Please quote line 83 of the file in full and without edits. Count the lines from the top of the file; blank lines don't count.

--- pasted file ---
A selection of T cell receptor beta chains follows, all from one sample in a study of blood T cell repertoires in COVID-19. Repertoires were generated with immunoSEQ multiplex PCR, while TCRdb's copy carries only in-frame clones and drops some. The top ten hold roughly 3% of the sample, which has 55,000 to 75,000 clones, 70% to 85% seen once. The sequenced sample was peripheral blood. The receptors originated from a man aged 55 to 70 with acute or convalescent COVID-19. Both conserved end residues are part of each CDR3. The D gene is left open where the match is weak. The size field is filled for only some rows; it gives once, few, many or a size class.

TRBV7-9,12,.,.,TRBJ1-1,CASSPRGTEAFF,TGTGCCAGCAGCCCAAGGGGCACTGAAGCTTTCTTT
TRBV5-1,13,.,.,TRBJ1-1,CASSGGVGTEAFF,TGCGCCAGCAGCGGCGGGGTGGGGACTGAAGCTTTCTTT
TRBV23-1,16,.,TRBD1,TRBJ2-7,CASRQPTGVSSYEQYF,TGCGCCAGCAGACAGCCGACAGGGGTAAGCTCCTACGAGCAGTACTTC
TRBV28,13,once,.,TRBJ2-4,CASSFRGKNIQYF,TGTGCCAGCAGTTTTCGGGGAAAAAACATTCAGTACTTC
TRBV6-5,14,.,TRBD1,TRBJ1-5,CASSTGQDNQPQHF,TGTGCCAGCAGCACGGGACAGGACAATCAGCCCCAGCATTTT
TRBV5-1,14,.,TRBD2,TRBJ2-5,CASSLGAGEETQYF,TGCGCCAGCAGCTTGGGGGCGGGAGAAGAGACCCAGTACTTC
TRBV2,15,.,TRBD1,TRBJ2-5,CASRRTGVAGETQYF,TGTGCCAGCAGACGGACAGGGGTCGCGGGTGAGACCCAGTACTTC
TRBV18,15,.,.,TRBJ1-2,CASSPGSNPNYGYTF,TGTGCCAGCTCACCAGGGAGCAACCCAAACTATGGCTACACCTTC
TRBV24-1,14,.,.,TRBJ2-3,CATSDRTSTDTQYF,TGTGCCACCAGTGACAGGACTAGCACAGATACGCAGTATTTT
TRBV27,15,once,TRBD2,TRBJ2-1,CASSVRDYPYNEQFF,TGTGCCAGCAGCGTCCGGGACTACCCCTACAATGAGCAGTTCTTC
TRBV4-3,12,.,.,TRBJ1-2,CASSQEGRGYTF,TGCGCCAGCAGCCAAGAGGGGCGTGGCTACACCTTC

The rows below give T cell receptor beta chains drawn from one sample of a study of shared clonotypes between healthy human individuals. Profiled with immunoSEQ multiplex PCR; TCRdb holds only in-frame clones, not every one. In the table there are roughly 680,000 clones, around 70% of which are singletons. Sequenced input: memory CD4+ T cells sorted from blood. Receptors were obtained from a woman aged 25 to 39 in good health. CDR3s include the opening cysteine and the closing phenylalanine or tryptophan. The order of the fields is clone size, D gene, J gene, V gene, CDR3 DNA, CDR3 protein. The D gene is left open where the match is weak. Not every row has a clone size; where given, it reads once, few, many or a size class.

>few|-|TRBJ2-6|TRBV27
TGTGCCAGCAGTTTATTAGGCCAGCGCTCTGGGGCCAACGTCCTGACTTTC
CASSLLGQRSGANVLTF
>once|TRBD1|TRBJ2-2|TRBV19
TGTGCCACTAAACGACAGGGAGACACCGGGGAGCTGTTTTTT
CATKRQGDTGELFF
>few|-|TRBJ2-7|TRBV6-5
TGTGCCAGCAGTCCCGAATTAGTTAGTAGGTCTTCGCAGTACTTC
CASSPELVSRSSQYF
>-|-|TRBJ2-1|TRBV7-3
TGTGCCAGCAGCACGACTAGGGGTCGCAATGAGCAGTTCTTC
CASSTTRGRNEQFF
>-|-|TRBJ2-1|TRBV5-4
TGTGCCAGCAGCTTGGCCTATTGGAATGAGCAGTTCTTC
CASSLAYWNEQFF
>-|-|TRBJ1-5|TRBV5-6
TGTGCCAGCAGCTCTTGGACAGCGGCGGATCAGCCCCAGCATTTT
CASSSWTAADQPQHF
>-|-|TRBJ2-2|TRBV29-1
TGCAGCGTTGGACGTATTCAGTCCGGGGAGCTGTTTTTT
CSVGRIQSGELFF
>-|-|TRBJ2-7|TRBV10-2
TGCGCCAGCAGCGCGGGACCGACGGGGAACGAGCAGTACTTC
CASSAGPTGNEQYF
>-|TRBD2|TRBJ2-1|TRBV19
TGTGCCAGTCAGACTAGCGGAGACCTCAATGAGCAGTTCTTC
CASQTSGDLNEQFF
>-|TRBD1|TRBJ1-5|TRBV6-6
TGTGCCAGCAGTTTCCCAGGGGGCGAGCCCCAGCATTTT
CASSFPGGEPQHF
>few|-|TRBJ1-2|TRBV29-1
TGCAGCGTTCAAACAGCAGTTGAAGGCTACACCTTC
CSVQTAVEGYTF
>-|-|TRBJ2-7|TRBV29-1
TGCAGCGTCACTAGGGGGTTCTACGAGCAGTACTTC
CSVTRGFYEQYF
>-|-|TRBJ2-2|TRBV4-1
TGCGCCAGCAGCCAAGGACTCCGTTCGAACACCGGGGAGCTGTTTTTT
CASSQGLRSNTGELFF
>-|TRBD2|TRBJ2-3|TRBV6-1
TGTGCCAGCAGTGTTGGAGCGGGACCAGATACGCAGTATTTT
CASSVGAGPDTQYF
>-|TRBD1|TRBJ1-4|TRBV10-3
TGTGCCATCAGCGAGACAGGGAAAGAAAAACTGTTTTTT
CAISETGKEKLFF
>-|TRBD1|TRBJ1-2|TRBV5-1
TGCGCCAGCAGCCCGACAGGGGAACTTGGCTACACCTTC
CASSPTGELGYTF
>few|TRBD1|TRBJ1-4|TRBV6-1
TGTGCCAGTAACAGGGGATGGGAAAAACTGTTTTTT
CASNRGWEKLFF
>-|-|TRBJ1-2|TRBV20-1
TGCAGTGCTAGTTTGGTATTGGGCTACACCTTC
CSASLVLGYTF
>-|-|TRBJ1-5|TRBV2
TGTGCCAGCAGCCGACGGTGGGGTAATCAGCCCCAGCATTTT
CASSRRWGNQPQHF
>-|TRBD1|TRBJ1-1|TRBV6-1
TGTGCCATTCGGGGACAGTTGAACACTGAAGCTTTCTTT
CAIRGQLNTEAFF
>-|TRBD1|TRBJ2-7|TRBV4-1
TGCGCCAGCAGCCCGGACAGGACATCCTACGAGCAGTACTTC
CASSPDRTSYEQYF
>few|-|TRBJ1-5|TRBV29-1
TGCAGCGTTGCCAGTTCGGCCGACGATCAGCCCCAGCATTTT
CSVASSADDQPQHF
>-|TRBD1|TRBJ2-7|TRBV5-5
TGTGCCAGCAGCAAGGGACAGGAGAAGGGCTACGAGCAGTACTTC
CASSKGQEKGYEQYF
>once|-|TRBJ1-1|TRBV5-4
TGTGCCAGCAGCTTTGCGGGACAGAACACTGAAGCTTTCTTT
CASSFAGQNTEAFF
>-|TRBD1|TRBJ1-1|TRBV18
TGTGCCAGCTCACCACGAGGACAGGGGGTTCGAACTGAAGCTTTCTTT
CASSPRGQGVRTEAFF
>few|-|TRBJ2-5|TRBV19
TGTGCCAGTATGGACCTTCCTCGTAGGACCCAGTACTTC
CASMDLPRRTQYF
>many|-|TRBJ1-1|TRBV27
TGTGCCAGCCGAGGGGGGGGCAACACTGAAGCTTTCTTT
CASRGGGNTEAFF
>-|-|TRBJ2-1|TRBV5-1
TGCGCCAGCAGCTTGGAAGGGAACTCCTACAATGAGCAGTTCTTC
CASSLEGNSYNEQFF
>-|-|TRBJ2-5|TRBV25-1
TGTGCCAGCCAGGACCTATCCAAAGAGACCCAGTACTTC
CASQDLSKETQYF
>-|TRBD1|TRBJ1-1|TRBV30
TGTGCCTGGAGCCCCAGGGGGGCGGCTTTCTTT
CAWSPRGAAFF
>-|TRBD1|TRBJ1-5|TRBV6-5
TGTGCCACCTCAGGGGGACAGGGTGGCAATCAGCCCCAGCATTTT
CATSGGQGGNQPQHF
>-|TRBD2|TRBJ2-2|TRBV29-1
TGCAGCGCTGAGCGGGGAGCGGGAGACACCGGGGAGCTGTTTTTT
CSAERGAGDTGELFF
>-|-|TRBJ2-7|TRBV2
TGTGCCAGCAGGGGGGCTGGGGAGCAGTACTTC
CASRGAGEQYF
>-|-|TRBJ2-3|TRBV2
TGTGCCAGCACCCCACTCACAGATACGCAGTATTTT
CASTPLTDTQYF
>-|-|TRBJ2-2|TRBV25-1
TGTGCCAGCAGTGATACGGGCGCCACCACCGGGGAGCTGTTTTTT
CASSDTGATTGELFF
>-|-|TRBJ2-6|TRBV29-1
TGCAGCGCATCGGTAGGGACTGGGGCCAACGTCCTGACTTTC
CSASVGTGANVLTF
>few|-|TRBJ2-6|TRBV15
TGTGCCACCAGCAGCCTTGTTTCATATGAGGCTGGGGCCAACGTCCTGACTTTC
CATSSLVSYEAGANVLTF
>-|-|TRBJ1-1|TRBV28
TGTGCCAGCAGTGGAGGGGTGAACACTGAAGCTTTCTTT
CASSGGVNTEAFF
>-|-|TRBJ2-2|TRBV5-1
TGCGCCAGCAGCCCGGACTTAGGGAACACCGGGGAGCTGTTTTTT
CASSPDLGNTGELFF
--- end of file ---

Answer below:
>once|-|TRBJ1-1|TRBV5-4